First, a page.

Are you neglecting your email marketing? Are you not sure what to say or how to engage with your customers?
How important is email marketing to product businesses?
It’s vital. Email is important to all business, but particularly for retailers.
Often people don’t realise you can be emailing your potential customers before you’ve even launch. That’s how good it is, you can have sales ready to go.
In general email marketing should deliver at least 20% of your overall sales – that’s a big portion you are missing out on if you are not doing it.
- It’s much easier to do that social media marketing, which is subject to algorithms which keep changing.
- An email goes straight into the inbox, and your customer is going to see it. You can talk to them by name, and build up a personal relationship with them.
- With social media there is a very huge chance that they’re not going to see it – people often see only about 3% of your content.
This is often something people are not doing. So many times I have seen business with a signup box on their website, but no email goes out after people sign up. This is the absolute worst thing you can do, we are a nation who want instant gratification – we want that email in our inbox in 10 seconds.
It’s super important to get that email out – it can just be a single welcome email rather than a sequence but it needs to be done.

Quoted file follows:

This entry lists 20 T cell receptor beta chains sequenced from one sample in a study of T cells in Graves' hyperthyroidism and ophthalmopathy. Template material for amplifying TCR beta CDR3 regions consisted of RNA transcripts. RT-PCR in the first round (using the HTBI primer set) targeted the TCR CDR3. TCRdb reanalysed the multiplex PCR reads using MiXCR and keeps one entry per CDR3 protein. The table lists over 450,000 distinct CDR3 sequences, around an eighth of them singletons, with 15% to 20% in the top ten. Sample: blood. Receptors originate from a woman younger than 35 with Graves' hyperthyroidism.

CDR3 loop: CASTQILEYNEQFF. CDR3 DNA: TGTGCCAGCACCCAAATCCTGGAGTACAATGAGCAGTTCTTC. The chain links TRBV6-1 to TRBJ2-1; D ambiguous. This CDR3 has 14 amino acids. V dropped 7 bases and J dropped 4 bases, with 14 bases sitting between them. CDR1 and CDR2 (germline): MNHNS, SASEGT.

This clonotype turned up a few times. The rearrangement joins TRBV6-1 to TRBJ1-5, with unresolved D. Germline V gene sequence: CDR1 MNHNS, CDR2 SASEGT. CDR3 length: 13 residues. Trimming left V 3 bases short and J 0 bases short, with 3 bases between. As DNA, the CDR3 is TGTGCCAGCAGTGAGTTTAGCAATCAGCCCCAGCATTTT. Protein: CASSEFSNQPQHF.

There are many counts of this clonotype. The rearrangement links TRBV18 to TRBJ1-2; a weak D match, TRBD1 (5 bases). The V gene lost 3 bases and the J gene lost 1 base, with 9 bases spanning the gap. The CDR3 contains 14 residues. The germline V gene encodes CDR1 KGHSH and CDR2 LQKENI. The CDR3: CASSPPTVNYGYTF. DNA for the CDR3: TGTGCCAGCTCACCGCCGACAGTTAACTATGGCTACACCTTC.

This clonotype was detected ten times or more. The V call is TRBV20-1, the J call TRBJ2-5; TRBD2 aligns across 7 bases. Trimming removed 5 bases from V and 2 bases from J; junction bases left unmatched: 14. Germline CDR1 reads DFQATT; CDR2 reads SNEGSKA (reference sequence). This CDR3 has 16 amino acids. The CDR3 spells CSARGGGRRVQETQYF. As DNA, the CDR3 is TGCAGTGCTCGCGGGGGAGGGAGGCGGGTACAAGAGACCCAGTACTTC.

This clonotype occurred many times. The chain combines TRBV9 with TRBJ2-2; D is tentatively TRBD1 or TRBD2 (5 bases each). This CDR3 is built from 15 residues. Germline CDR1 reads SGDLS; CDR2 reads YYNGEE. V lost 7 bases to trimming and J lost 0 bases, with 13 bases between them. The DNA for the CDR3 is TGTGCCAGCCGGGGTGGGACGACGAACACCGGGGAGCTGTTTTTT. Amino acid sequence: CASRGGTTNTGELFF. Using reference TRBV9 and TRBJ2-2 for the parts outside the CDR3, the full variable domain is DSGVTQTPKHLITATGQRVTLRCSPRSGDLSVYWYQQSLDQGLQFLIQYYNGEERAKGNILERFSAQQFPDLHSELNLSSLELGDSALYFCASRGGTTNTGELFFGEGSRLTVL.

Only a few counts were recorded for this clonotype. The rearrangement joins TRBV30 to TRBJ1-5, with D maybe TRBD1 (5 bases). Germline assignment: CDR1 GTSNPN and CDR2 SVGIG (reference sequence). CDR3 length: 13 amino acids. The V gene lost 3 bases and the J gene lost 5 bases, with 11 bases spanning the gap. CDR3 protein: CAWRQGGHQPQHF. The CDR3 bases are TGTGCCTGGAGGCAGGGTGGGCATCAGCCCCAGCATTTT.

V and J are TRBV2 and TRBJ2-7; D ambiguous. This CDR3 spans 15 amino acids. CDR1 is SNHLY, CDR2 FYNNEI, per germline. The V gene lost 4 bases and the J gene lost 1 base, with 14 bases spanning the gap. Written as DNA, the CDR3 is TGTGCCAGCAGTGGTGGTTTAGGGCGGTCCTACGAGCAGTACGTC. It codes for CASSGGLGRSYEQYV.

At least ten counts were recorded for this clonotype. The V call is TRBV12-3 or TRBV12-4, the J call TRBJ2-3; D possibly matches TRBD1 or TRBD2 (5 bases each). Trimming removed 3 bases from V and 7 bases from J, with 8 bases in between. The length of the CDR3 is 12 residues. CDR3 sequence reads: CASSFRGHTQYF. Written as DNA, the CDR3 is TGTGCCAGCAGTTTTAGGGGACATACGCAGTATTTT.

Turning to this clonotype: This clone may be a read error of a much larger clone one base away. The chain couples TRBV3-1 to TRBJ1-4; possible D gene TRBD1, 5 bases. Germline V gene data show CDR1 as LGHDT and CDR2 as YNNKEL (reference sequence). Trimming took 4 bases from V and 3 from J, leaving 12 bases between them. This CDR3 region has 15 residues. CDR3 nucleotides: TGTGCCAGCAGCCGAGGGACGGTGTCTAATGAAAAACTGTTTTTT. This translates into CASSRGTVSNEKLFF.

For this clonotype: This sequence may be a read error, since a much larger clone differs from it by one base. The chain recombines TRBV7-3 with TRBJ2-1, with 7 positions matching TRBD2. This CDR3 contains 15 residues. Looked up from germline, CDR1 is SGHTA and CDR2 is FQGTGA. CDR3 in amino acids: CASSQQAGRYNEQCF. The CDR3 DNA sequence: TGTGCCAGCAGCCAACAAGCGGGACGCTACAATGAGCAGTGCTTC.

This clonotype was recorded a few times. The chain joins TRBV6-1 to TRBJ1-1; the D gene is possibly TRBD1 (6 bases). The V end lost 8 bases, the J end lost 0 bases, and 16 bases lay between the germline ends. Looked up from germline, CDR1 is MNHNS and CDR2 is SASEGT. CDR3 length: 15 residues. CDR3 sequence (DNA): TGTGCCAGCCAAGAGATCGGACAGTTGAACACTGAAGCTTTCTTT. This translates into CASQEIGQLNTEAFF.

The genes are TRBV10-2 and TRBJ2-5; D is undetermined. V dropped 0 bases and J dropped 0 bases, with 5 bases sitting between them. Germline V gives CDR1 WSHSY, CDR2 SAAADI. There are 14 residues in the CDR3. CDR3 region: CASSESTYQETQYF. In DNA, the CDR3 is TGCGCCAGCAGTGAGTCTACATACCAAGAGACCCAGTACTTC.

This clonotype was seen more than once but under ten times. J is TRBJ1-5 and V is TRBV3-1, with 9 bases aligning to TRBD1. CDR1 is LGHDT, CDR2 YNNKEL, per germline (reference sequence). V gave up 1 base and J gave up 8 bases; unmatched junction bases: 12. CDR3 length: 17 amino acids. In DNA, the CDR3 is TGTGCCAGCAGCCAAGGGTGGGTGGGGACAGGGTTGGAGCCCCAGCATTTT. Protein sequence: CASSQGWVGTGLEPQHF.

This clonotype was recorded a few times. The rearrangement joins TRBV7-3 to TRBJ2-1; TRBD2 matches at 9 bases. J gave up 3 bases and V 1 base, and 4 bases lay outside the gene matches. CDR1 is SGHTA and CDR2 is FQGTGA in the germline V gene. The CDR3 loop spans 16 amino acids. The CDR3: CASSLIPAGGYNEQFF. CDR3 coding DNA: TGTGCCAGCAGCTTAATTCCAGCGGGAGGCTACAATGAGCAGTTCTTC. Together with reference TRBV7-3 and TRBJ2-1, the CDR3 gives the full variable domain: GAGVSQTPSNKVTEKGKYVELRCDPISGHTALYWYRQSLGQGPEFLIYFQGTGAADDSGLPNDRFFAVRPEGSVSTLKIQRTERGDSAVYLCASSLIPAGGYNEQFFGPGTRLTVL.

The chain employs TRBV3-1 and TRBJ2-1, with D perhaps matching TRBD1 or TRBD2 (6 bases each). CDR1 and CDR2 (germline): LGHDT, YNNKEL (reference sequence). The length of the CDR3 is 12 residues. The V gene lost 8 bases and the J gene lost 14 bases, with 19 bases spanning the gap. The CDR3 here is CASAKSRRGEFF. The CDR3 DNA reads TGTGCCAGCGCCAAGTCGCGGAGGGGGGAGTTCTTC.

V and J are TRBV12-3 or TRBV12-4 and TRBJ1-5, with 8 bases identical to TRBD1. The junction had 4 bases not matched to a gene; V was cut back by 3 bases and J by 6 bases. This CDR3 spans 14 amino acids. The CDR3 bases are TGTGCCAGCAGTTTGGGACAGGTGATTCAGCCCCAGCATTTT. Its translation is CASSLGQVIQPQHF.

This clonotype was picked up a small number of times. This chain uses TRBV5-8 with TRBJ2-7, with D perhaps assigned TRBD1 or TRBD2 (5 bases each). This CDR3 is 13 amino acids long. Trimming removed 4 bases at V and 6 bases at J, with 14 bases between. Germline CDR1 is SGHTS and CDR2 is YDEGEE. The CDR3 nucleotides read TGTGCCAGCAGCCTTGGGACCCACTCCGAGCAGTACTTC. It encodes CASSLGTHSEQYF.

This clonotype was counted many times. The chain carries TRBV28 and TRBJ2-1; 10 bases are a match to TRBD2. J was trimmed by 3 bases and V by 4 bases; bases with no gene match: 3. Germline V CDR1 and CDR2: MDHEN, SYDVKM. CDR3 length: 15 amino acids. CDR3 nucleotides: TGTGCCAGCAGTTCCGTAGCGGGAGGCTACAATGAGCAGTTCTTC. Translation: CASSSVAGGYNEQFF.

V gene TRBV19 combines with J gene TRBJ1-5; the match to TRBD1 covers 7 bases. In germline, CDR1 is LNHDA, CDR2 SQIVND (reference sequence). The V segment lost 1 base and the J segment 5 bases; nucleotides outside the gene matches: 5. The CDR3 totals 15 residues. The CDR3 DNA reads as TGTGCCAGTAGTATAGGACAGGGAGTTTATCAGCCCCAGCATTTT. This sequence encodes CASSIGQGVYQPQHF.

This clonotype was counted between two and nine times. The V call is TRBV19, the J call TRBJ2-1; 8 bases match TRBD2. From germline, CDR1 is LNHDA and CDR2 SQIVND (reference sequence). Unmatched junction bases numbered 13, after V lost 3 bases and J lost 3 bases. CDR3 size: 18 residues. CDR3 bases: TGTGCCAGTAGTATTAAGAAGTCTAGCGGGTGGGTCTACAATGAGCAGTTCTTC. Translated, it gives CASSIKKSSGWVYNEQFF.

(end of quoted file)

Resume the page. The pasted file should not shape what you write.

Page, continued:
They other key thing to remember for retailers is you need 2 welcome emails – for purchases and non purchases
Non purchases are people who come to your site, check around, and maybe sign up – that is when the first welcome email goes out, perhaps there is an incentive for your first purchase.
Purchases are people who come to your email list through your checkout, they’ve already made the first purchase.
Often what I see is people getting the same welcome email, which says welcome to our email list. Here’s 10% of your first purchase, which is the worst thing to receive if you have just made that first buy. Make sure that you have separated out your audience.
Welcome emails are your chance to build and nurture a relationship with that customer – this is your nurture sequence.
What should be in your nurture sequence?
- Stick to 3 or 4 emails in your welcome sequence
- Deliver an incentive to purchase like a discount, welcome emails have the highest conversion rate of any emails sent
- Share a little about yourself, and who your are
- Share different facets of your business you want to get across, such as your USP and values
- Talk about where else people can find you online and connect with you
How can you grow and manage your list?
Make sure you are growing your email list in the right way.
Make sure you are GDPR compliant, a double opt in is a legal requirement.
As well as protecting the customers, there are benefits for you because you’re not going to get all the mistyped email address that will cause hard bounces instantly, which will affect your deliverability and reputation as a sender.
Clear out your list regularly, People get too hung up on the size of their list. It’s not about the size, it’s quality over quantity. I regularly clear out client emails lists, removing people who are really disengaged, they’re not responding, they’re not opening, they’re not clicking, they are wasting space on your account. You don’t know those people on your list and can say goodbye.
I’ve seen lists come from by 50% or more, but the sales & revenue has not changed, because these people were not buying at all.
As a best practice, clean up your email list 3-4 times a year.
How does segmentation work?